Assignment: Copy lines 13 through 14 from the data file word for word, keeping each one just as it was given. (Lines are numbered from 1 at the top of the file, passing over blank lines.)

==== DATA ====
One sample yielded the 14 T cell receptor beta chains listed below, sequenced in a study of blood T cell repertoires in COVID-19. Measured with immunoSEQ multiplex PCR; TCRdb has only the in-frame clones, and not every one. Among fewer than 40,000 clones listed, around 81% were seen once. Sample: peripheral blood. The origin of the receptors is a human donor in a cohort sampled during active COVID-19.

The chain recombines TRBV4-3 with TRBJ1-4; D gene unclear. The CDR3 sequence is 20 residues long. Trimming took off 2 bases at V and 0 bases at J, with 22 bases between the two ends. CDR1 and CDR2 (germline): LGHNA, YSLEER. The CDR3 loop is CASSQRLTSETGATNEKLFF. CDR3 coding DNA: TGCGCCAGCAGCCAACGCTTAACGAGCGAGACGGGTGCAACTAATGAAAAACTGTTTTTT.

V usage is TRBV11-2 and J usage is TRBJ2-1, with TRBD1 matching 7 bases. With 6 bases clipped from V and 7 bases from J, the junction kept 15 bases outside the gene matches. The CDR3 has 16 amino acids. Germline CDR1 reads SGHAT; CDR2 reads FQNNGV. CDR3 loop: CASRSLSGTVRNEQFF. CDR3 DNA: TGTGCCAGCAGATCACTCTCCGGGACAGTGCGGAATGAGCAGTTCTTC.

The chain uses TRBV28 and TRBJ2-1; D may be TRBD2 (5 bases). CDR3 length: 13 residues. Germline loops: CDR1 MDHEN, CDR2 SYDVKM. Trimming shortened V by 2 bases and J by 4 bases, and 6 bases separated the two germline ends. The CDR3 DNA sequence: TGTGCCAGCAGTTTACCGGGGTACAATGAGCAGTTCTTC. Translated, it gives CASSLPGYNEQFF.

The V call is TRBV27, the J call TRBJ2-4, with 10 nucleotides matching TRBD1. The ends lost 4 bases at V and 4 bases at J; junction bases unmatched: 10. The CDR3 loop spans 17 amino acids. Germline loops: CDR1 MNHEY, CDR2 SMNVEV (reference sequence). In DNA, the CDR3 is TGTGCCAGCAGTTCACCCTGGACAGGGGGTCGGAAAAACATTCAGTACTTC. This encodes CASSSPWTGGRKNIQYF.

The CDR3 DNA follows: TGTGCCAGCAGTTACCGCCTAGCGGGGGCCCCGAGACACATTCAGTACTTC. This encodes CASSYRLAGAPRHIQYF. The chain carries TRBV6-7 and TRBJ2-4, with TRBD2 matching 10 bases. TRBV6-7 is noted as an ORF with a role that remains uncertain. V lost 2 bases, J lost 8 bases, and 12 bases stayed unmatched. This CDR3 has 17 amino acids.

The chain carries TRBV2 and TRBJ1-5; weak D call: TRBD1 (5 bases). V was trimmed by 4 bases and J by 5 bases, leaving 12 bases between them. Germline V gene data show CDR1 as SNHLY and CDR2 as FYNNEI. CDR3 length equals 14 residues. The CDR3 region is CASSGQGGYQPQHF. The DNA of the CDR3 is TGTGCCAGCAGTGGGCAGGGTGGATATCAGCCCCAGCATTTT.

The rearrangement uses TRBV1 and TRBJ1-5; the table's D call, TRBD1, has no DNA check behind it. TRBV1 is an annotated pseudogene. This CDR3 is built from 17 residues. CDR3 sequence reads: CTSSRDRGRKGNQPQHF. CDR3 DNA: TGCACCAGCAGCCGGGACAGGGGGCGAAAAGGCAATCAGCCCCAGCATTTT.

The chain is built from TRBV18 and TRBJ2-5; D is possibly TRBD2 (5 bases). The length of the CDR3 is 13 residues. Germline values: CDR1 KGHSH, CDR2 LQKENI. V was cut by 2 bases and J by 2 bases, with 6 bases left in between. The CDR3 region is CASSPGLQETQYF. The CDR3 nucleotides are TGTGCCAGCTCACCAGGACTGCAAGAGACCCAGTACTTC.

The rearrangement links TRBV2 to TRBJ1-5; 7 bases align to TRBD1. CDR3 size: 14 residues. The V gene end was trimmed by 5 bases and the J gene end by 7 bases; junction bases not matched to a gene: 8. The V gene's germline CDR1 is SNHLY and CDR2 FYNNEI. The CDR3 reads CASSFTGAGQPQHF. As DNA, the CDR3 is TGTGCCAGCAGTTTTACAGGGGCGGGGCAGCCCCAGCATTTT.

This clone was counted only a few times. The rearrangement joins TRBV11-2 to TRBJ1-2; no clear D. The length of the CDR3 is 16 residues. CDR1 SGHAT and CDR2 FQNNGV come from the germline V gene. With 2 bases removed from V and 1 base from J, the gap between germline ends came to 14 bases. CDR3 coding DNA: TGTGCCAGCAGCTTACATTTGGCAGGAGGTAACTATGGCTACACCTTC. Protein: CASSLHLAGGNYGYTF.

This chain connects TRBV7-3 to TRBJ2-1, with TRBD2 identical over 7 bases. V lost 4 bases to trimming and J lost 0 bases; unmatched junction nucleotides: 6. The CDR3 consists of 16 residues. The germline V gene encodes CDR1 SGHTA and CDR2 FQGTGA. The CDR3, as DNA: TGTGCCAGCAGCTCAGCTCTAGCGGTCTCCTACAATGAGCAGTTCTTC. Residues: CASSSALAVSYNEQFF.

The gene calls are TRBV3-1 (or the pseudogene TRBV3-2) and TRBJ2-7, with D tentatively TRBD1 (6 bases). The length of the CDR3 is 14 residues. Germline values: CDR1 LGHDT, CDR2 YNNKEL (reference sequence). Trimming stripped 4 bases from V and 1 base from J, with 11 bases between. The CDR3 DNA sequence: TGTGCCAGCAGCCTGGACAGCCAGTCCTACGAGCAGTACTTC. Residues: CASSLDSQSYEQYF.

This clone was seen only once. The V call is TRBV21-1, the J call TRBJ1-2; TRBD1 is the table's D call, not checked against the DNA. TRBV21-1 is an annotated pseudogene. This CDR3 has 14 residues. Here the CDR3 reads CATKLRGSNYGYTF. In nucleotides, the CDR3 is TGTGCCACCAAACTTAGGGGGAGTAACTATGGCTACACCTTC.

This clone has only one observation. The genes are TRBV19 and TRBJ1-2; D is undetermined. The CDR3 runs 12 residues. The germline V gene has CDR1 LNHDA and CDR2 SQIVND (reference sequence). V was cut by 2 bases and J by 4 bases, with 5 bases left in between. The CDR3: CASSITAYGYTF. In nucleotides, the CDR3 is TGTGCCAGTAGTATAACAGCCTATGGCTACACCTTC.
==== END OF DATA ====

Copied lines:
The gene calls are TRBV3-1 (or the pseudogene TRBV3-2) and TRBJ2-7, with D tentatively TRBD1 (6 bases). The length of the CDR3 is 14 residues. Germline values: CDR1 LGHDT, CDR2 YNNKEL (reference sequence). Trimming stripped 4 bases from V and 1 base from J, with 11 bases between. The CDR3 DNA sequence: TGTGCCAGCAGCCTGGACAGCCAGTCCTACGAGCAGTACTTC. Residues: CASSLDSQSYEQYF.

This clone was seen only once. The V call is TRBV21-1, the J call TRBJ1-2; TRBD1 is the table's D call, not checked against the DNA. TRBV21-1 is an annotated pseudogene. This CDR3 has 14 residues. Here the CDR3 reads CATKLRGSNYGYTF. In nucleotides, the CDR3 is TGTGCCACCAAACTTAGGGGGAGTAACTATGGCTACACCTTC.